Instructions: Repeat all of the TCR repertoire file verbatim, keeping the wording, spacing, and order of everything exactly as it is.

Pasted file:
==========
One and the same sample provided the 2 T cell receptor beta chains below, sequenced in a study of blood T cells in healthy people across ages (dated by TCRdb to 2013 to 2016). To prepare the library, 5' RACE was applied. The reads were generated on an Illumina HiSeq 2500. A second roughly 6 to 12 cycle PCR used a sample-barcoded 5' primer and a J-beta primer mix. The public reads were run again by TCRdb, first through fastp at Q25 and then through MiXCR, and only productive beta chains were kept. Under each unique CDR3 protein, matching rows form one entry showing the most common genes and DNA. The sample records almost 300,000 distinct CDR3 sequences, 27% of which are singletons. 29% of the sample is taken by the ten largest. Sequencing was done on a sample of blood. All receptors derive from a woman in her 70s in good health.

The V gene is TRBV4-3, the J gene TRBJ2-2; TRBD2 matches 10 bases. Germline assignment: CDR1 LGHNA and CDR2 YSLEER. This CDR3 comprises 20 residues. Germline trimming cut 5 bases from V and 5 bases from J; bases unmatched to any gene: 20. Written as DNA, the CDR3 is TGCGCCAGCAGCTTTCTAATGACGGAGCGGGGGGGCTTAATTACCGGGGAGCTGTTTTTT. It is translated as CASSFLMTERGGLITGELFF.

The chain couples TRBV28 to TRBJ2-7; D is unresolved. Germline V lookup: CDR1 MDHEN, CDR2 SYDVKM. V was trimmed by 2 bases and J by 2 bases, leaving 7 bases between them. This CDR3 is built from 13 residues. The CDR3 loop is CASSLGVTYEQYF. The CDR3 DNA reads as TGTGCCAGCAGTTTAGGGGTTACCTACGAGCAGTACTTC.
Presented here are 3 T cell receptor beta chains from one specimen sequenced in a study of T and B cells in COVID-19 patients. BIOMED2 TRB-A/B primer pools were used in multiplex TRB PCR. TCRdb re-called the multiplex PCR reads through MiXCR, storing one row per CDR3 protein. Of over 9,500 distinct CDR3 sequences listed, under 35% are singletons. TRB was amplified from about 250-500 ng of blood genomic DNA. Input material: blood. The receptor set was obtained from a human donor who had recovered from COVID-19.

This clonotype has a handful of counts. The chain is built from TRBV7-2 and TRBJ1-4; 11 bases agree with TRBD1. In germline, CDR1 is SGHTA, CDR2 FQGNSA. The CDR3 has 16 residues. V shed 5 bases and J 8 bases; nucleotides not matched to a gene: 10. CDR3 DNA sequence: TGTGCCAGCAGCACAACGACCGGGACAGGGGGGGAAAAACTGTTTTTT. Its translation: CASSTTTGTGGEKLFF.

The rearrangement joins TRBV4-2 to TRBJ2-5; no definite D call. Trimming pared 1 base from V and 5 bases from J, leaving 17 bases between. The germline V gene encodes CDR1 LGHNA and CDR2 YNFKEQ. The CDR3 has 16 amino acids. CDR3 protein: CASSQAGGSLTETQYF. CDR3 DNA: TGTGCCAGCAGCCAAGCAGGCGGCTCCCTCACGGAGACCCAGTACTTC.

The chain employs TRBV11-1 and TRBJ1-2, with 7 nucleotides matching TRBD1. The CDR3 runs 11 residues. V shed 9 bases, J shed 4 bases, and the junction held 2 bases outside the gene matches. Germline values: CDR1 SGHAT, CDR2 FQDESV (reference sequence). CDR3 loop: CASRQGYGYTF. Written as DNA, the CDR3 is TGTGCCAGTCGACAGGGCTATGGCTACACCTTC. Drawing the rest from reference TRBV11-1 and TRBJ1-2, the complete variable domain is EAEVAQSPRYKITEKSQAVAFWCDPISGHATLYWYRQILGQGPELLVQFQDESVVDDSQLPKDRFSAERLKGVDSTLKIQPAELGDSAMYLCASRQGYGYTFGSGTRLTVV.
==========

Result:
One and the same sample provided the 2 T cell receptor beta chains below, sequenced in a study of blood T cells in healthy people across ages (dated by TCRdb to 2013 to 2016). To prepare the library, 5' RACE was applied. The reads were generated on an Illumina HiSeq 2500. A second roughly 6 to 12 cycle PCR used a sample-barcoded 5' primer and a J-beta primer mix. The public reads were run again by TCRdb, first through fastp at Q25 and then through MiXCR, and only productive beta chains were kept. Under each unique CDR3 protein, matching rows form one entry showing the most common genes and DNA. The sample records almost 300,000 distinct CDR3 sequences, 27% of which are singletons. 29% of the sample is taken by the ten largest. Sequencing was done on a sample of blood. All receptors derive from a woman in her 70s in good health.

The V gene is TRBV4-3, the J gene TRBJ2-2; TRBD2 matches 10 bases. Germline assignment: CDR1 LGHNA and CDR2 YSLEER. This CDR3 comprises 20 residues. Germline trimming cut 5 bases from V and 5 bases from J; bases unmatched to any gene: 20. Written as DNA, the CDR3 is TGCGCCAGCAGCTTTCTAATGACGGAGCGGGGGGGCTTAATTACCGGGGAGCTGTTTTTT. It is translated as CASSFLMTERGGLITGELFF.

The chain couples TRBV28 to TRBJ2-7; D is unresolved. Germline V lookup: CDR1 MDHEN, CDR2 SYDVKM. V was trimmed by 2 bases and J by 2 bases, leaving 7 bases between them. This CDR3 is built from 13 residues. The CDR3 loop is CASSLGVTYEQYF. The CDR3 DNA reads as TGTGCCAGCAGTTTAGGGGTTACCTACGAGCAGTACTTC.
Presented here are 3 T cell receptor beta chains from one specimen sequenced in a study of T and B cells in COVID-19 patients. BIOMED2 TRB-A/B primer pools were used in multiplex TRB PCR. TCRdb re-called the multiplex PCR reads through MiXCR, storing one row per CDR3 protein. Of over 9,500 distinct CDR3 sequences listed, under 35% are singletons. TRB was amplified from about 250-500 ng of blood genomic DNA. Input material: blood. The receptor set was obtained from a human donor who had recovered from COVID-19.

This clonotype has a handful of counts. The chain is built from TRBV7-2 and TRBJ1-4; 11 bases agree with TRBD1. In germline, CDR1 is SGHTA, CDR2 FQGNSA. The CDR3 has 16 residues. V shed 5 bases and J 8 bases; nucleotides not matched to a gene: 10. CDR3 DNA sequence: TGTGCCAGCAGCACAACGACCGGGACAGGGGGGGAAAAACTGTTTTTT. Its translation: CASSTTTGTGGEKLFF.

The rearrangement joins TRBV4-2 to TRBJ2-5; no definite D call. Trimming pared 1 base from V and 5 bases from J, leaving 17 bases between. The germline V gene encodes CDR1 LGHNA and CDR2 YNFKEQ. The CDR3 has 16 amino acids. CDR3 protein: CASSQAGGSLTETQYF. CDR3 DNA: TGTGCCAGCAGCCAAGCAGGCGGCTCCCTCACGGAGACCCAGTACTTC.

The chain employs TRBV11-1 and TRBJ1-2, with 7 nucleotides matching TRBD1. The CDR3 runs 11 residues. V shed 9 bases, J shed 4 bases, and the junction held 2 bases outside the gene matches. Germline values: CDR1 SGHAT, CDR2 FQDESV (reference sequence). CDR3 loop: CASRQGYGYTF. Written as DNA, the CDR3 is TGTGCCAGTCGACAGGGCTATGGCTACACCTTC. Drawing the rest from reference TRBV11-1 and TRBJ1-2, the complete variable domain is EAEVAQSPRYKITEKSQAVAFWCDPISGHATLYWYRQILGQGPELLVQFQDESVVDDSQLPKDRFSAERLKGVDSTLKIQPAELGDSAMYLCASRQGYGYTFGSGTRLTVV.